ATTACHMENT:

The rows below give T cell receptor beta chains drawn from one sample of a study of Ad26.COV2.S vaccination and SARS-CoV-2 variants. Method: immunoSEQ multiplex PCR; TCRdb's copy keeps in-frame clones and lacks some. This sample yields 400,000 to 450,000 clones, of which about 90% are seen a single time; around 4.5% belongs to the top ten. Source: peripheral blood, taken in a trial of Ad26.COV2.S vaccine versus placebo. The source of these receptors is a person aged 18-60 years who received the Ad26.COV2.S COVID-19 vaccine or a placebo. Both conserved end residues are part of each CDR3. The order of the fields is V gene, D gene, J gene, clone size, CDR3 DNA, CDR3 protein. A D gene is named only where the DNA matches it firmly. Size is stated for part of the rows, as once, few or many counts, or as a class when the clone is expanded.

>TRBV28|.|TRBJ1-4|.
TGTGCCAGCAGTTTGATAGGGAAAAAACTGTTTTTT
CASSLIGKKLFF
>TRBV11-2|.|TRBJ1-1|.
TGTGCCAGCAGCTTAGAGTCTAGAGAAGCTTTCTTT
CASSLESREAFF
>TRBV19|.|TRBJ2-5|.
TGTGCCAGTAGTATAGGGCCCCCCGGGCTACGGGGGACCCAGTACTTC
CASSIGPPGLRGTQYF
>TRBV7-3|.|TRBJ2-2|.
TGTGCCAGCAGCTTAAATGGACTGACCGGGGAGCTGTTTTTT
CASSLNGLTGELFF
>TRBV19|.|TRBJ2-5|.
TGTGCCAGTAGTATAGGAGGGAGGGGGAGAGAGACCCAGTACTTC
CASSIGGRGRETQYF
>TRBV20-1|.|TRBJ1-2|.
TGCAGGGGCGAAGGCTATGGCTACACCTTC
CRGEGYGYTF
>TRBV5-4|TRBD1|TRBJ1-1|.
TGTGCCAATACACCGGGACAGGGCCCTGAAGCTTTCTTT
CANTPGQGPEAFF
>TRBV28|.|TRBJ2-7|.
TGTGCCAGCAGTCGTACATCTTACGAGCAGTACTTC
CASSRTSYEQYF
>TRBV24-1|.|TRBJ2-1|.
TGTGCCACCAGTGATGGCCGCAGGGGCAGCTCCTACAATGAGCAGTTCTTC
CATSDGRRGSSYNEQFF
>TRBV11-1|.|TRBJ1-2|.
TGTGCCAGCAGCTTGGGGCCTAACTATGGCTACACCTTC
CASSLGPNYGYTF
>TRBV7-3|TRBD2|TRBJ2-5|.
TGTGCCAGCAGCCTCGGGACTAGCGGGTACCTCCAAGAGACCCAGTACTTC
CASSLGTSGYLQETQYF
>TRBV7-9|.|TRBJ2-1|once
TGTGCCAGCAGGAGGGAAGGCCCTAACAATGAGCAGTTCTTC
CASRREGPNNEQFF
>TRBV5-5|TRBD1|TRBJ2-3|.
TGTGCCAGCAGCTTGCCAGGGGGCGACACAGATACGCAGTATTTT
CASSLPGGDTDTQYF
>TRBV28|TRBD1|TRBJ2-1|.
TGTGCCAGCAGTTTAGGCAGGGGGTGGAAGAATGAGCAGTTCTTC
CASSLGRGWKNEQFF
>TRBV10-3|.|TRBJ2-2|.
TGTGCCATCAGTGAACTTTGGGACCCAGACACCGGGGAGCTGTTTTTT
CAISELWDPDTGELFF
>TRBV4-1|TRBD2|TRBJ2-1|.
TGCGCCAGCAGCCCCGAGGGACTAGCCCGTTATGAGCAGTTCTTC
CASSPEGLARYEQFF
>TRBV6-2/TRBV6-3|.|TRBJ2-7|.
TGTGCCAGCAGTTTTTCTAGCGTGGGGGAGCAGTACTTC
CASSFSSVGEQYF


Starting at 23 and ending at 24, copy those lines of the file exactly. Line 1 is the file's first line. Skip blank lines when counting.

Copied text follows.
>TRBV28|.|TRBJ2-7|.
TGTGCCAGCAGTCGTACATCTTACGAGCAGTACTTC